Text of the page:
All in all we’re really excited about this first batch of portable Thunderbolt products to hit the market.

Faster drives on the road equals more sleep (instead of staying up babysitting EPIC transfers), – or time for a few more pints of amber ale after the shoot.

Visual summary of the test setups:

Test setup and connections (click for full size image)


– John Montgomery fxphd.

9 Responses to “Bring on the new Thunderbolt devices”

  1. Anonymous

    Great article. I’m a fellow Aussie Epic owner/ shooter and can’t wait till Red adopts Thunderbolt on the Red drives. If they could also make it bus powered…. even better. More speed, more portability = less luggage and even more beers.

  2. Anonymous

    The Sonnet Tempo SATA Pro ExpressCard/34 is quite a bit faster than the non-Pro card. I wonder if the eSata drives would be any faster with the Pro card?


  3. Anonymous

    I wonder if the computer used has any influence on the data rate? On the road a MacBook Air 11″ would be perfect but not sure if thunderbolt relies on the computer in anyway?

  4. Anonymous

    Great Post By John … Like Always ­čÖé mike and john are awesome ….

  5. Anonymous

    Thanks for the post! I am currently using this setup with a MacBook Pro 17. Instead, however, I use a single-port eSATA card inside the laptop, which can read a RED SSD at 180MB/s, and the Echo Expresscard / Sonnet Tempo connecting two transfer drives. Shaves a small chunk of time off again when using R3D Data Manager.

  6. Anonymous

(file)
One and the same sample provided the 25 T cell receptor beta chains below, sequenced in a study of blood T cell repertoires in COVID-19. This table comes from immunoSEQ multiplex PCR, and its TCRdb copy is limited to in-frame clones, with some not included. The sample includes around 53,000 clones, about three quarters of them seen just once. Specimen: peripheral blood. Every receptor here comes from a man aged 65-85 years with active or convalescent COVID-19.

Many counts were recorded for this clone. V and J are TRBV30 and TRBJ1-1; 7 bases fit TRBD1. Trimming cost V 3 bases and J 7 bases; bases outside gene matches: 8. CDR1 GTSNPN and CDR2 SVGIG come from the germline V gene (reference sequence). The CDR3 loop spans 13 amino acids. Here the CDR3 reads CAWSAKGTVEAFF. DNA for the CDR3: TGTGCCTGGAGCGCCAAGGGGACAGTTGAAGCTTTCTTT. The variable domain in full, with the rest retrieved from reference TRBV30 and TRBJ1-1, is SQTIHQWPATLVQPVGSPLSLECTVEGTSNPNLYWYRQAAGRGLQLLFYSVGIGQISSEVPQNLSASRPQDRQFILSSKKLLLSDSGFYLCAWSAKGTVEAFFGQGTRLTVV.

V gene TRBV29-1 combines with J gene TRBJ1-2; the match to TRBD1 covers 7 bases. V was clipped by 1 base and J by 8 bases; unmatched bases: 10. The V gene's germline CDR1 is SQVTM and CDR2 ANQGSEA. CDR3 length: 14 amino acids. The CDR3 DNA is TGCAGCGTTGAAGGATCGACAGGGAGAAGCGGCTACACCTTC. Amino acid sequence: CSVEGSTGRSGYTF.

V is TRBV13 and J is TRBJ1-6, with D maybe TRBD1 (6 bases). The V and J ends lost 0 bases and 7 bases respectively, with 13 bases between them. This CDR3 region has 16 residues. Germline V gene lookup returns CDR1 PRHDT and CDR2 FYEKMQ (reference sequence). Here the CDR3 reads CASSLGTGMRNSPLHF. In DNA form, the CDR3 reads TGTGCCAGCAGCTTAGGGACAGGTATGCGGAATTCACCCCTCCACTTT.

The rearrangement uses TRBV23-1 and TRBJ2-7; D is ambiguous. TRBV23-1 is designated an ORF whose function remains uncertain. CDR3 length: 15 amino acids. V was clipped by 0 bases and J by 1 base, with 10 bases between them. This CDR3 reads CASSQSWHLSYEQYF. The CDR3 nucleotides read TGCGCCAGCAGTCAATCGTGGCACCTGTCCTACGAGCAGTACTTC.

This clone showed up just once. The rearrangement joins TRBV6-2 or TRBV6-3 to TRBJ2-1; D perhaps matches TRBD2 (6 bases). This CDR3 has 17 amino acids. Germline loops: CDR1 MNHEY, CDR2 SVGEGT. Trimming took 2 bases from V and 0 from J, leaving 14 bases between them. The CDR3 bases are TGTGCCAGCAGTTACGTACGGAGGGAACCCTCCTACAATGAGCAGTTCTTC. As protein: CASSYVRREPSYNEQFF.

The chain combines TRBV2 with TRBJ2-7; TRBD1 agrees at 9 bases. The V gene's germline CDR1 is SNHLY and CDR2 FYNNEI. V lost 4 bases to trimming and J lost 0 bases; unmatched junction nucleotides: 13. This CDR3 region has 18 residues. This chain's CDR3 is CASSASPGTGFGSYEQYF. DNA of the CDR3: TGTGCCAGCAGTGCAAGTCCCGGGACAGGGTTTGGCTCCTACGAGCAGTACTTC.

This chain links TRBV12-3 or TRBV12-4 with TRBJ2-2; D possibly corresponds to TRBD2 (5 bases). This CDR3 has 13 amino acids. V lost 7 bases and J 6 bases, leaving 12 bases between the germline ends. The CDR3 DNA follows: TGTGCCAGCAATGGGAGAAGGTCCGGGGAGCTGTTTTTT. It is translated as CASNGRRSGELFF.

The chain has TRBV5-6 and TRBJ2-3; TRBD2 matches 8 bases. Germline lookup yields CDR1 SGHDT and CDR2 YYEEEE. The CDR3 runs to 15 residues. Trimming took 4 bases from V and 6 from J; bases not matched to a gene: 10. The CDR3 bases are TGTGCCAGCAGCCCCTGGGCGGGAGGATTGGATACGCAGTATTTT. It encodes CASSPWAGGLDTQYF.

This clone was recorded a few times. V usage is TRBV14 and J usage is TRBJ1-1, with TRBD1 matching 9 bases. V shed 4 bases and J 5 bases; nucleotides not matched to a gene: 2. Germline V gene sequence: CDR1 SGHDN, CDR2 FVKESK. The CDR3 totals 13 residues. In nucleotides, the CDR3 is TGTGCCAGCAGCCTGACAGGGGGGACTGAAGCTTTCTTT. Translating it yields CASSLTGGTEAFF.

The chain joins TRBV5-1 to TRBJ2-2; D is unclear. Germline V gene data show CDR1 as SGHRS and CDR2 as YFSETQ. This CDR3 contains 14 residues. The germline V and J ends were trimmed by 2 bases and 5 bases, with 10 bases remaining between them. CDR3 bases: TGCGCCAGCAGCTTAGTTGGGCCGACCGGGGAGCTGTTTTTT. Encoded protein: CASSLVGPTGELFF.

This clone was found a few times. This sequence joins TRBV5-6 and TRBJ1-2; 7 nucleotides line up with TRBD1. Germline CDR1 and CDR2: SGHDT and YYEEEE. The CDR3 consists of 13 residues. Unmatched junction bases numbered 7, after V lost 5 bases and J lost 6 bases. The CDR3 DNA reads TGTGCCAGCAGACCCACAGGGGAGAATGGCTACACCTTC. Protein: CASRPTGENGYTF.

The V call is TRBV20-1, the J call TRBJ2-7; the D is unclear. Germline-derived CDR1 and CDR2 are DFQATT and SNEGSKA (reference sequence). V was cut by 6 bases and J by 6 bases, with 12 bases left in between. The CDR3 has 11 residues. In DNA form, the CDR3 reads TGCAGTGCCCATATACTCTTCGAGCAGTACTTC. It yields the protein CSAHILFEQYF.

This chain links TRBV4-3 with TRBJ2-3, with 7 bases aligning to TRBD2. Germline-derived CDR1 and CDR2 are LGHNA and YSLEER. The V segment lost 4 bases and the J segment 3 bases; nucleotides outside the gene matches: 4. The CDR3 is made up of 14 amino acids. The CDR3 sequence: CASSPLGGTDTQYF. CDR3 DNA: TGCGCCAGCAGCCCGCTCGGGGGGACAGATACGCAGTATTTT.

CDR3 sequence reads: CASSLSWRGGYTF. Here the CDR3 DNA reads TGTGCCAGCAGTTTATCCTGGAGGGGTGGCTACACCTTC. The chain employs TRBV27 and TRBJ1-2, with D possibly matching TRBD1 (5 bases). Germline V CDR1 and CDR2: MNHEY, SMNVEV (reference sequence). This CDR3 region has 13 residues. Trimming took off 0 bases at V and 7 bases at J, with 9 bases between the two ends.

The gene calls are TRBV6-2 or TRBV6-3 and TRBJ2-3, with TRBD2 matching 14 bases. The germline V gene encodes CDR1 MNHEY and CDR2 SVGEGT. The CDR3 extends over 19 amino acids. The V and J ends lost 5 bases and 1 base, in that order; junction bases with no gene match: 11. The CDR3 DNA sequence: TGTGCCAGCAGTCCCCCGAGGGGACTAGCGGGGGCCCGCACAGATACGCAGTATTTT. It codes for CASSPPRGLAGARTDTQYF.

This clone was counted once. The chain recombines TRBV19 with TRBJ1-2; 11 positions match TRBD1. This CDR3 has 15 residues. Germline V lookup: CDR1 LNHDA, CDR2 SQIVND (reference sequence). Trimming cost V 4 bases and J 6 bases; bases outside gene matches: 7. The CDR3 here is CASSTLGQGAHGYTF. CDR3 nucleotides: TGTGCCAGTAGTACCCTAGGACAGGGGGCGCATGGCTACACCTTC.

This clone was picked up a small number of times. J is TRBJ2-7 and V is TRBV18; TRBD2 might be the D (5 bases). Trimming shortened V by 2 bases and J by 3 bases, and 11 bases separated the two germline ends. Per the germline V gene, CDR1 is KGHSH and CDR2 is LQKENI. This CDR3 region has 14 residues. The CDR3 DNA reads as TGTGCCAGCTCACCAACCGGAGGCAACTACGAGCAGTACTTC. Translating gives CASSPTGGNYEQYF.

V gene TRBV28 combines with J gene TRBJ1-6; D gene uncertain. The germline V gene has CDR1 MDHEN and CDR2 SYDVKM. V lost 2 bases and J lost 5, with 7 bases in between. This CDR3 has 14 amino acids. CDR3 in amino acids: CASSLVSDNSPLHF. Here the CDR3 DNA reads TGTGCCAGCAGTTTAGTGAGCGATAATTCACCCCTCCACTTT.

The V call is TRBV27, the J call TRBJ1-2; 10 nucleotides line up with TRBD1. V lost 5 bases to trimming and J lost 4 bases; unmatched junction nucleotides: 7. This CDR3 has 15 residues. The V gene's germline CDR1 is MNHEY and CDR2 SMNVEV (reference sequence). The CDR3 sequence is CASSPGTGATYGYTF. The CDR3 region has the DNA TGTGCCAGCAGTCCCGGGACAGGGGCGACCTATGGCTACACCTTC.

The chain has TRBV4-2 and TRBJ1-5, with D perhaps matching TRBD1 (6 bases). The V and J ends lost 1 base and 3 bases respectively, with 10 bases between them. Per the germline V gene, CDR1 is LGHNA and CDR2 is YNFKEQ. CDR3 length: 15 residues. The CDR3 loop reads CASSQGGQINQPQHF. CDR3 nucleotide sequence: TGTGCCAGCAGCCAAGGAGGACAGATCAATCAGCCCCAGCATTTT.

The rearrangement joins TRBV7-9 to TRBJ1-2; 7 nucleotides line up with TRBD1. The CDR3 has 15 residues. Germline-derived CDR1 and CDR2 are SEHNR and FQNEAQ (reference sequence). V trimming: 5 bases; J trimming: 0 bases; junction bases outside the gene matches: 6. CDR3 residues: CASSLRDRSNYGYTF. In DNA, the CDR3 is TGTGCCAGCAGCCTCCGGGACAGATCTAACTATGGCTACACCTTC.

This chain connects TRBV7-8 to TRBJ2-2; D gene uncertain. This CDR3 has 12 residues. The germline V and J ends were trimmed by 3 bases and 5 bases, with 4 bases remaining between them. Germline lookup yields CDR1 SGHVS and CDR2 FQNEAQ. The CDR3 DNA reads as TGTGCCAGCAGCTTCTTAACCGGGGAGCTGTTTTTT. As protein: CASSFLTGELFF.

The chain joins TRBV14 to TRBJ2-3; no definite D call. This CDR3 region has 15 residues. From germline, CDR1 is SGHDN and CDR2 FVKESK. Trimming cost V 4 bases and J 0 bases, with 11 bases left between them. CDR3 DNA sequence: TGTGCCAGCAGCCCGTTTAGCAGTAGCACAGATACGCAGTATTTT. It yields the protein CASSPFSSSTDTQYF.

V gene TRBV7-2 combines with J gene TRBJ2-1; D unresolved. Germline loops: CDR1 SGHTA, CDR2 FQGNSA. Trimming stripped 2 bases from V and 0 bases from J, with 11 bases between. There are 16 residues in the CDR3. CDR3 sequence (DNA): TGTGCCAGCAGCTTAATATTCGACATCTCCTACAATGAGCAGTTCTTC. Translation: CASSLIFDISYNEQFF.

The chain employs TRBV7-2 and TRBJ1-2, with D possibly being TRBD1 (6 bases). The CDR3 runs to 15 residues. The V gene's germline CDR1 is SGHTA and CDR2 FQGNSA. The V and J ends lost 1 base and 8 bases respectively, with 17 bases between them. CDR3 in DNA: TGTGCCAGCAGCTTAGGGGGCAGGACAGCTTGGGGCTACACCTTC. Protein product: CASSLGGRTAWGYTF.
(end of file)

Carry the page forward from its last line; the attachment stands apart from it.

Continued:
This is great, thanks John. My problem is that I use my laptop for everything. This setup is great for the road. But all i need at home is the the sonnet thunderbolt adapter (an OWC drive in one esata port and a red station in the other) and a monitor. My question is, how can I connect a monitor with that setup as i have now remaining thunderbolt/display port?
    What I really need is a thunderbolt splitter.

  7. Mike S.

    the thunderbolt allows daisychains – works great

  8. Anonymous

    so did you find if the unix cp command was faster than copying with the Finder? i also wonder if the command ever makes us believe it finished when the data is stil buffering, meaning that you’ll lose data if you disconnected or shutdown.

  9. Anonymous

    Thunderbolt drives is introduce nice product. External drives are very useful source for data storage and can move and attach to another system and transfer data. It is also helpful to move heavy data file from one system to another.
    Thanks for sharing.

    thunderbolt drives